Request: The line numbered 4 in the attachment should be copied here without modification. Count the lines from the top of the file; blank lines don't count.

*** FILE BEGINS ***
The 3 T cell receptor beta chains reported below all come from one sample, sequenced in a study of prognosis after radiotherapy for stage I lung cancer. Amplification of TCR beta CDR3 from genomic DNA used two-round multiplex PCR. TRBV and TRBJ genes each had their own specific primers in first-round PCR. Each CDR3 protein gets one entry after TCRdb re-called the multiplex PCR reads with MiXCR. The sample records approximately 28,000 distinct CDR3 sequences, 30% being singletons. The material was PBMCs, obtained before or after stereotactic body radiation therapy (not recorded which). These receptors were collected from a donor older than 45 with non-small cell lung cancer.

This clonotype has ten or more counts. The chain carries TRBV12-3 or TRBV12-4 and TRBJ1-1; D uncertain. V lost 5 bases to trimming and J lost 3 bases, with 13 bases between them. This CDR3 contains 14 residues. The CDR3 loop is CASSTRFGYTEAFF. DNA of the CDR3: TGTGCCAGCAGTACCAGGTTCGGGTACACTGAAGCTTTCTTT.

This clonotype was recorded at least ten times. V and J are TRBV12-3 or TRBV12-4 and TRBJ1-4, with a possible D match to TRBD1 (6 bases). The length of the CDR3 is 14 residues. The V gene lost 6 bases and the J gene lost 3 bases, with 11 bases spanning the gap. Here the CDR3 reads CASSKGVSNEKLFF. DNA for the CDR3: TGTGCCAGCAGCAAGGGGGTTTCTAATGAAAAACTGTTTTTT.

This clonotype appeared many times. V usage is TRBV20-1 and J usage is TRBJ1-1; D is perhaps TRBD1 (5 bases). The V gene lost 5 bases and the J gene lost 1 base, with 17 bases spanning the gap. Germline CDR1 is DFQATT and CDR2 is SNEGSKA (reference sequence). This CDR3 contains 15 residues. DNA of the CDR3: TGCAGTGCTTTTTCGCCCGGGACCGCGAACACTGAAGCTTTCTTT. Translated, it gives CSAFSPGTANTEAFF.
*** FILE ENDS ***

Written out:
This clonotype appeared many times. V usage is TRBV20-1 and J usage is TRBJ1-1; D is perhaps TRBD1 (5 bases). The V gene lost 5 bases and the J gene lost 1 base, with 17 bases spanning the gap. Germline CDR1 is DFQATT and CDR2 is SNEGSKA (reference sequence). This CDR3 contains 15 residues. DNA of the CDR3: TGCAGTGCTTTTTCGCCCGGGACCGCGAACACTGAAGCTTTCTTT. Translated, it gives CSAFSPGTANTEAFF.